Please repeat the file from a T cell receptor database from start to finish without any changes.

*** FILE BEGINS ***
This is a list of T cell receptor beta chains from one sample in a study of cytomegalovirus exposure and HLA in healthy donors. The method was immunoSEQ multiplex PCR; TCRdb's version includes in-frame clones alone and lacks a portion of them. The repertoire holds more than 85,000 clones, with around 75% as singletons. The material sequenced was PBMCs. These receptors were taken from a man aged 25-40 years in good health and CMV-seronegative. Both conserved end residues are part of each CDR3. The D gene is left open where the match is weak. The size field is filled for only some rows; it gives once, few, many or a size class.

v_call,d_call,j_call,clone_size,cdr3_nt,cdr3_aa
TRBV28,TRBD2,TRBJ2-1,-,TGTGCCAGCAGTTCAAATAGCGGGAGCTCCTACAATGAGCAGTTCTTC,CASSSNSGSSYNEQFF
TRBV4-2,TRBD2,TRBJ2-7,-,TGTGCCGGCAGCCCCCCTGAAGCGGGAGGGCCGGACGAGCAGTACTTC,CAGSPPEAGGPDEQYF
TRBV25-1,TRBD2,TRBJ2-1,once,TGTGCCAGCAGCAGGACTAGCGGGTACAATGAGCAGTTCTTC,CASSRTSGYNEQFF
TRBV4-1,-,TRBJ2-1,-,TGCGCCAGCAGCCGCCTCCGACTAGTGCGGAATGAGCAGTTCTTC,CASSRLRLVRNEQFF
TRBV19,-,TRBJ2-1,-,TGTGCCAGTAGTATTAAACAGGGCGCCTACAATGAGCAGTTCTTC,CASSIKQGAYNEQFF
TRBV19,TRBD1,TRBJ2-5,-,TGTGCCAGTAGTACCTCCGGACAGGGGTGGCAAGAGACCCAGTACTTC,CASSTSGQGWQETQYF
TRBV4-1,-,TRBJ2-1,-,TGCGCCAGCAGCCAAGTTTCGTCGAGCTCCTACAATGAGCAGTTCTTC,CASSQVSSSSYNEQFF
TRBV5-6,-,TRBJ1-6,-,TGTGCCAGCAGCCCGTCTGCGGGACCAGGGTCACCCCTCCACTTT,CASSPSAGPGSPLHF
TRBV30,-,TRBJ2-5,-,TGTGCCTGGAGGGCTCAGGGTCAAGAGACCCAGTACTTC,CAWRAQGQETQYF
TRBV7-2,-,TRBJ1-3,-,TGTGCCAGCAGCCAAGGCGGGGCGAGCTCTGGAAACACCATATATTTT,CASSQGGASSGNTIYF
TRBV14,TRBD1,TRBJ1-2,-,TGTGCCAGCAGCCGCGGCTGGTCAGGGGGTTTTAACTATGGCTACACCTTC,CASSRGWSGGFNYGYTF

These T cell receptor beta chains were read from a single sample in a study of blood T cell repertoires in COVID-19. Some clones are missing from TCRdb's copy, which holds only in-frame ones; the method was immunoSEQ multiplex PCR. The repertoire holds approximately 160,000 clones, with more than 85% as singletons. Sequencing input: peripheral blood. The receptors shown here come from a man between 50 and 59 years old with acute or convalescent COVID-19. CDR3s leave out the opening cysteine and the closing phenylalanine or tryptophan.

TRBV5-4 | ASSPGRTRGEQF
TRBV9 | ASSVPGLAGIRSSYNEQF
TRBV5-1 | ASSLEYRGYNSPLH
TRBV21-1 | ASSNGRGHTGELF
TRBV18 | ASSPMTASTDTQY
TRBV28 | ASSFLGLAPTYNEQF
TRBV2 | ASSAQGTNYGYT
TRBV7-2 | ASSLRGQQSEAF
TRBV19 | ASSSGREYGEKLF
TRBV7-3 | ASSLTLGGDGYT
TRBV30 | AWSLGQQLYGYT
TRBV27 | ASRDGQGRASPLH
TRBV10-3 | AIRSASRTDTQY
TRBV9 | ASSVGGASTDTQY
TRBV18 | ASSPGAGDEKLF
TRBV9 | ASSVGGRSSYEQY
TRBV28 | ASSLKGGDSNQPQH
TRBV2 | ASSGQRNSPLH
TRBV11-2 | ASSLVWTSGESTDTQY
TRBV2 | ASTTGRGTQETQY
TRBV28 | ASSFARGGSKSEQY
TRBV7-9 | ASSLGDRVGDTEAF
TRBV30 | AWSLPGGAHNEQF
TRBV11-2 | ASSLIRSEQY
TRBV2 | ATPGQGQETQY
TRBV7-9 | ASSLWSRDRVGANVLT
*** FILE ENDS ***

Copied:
This is a list of T cell receptor beta chains from one sample in a study of cytomegalovirus exposure and HLA in healthy donors. The method was immunoSEQ multiplex PCR; TCRdb's version includes in-frame clones alone and lacks a portion of them. The repertoire holds more than 85,000 clones, with around 75% as singletons. The material sequenced was PBMCs. These receptors were taken from a man aged 25-40 years in good health and CMV-seronegative. Both conserved end residues are part of each CDR3. The D gene is left open where the match is weak. The size field is filled for only some rows; it gives once, few, many or a size class.

v_call,d_call,j_call,clone_size,cdr3_nt,cdr3_aa
TRBV28,TRBD2,TRBJ2-1,-,TGTGCCAGCAGTTCAAATAGCGGGAGCTCCTACAATGAGCAGTTCTTC,CASSSNSGSSYNEQFF
TRBV4-2,TRBD2,TRBJ2-7,-,TGTGCCGGCAGCCCCCCTGAAGCGGGAGGGCCGGACGAGCAGTACTTC,CAGSPPEAGGPDEQYF
TRBV25-1,TRBD2,TRBJ2-1,once,TGTGCCAGCAGCAGGACTAGCGGGTACAATGAGCAGTTCTTC,CASSRTSGYNEQFF
TRBV4-1,-,TRBJ2-1,-,TGCGCCAGCAGCCGCCTCCGACTAGTGCGGAATGAGCAGTTCTTC,CASSRLRLVRNEQFF
TRBV19,-,TRBJ2-1,-,TGTGCCAGTAGTATTAAACAGGGCGCCTACAATGAGCAGTTCTTC,CASSIKQGAYNEQFF
TRBV19,TRBD1,TRBJ2-5,-,TGTGCCAGTAGTACCTCCGGACAGGGGTGGCAAGAGACCCAGTACTTC,CASSTSGQGWQETQYF
TRBV4-1,-,TRBJ2-1,-,TGCGCCAGCAGCCAAGTTTCGTCGAGCTCCTACAATGAGCAGTTCTTC,CASSQVSSSSYNEQFF
TRBV5-6,-,TRBJ1-6,-,TGTGCCAGCAGCCCGTCTGCGGGACCAGGGTCACCCCTCCACTTT,CASSPSAGPGSPLHF
TRBV30,-,TRBJ2-5,-,TGTGCCTGGAGGGCTCAGGGTCAAGAGACCCAGTACTTC,CAWRAQGQETQYF
TRBV7-2,-,TRBJ1-3,-,TGTGCCAGCAGCCAAGGCGGGGCGAGCTCTGGAAACACCATATATTTT,CASSQGGASSGNTIYF
TRBV14,TRBD1,TRBJ1-2,-,TGTGCCAGCAGCCGCGGCTGGTCAGGGGGTTTTAACTATGGCTACACCTTC,CASSRGWSGGFNYGYTF

These T cell receptor beta chains were read from a single sample in a study of blood T cell repertoires in COVID-19. Some clones are missing from TCRdb's copy, which holds only in-frame ones; the method was immunoSEQ multiplex PCR. The repertoire holds approximately 160,000 clones, with more than 85% as singletons. Sequencing input: peripheral blood. The receptors shown here come from a man between 50 and 59 years old with acute or convalescent COVID-19. CDR3s leave out the opening cysteine and the closing phenylalanine or tryptophan.

TRBV5-4 | ASSPGRTRGEQF
TRBV9 | ASSVPGLAGIRSSYNEQF
TRBV5-1 | ASSLEYRGYNSPLH
TRBV21-1 | ASSNGRGHTGELF
TRBV18 | ASSPMTASTDTQY
TRBV28 | ASSFLGLAPTYNEQF
TRBV2 | ASSAQGTNYGYT
TRBV7-2 | ASSLRGQQSEAF
TRBV19 | ASSSGREYGEKLF
TRBV7-3 | ASSLTLGGDGYT
TRBV30 | AWSLGQQLYGYT
TRBV27 | ASRDGQGRASPLH
TRBV10-3 | AIRSASRTDTQY
TRBV9 | ASSVGGASTDTQY
TRBV18 | ASSPGAGDEKLF
TRBV9 | ASSVGGRSSYEQY
TRBV28 | ASSLKGGDSNQPQH
TRBV2 | ASSGQRNSPLH
TRBV11-2 | ASSLVWTSGESTDTQY
TRBV2 | ASTTGRGTQETQY
TRBV28 | ASSFARGGSKSEQY
TRBV7-9 | ASSLGDRVGDTEAF
TRBV30 | AWSLPGGAHNEQF
TRBV11-2 | ASSLIRSEQY
TRBV2 | ATPGQGQETQY
TRBV7-9 | ASSLWSRDRVGANVLT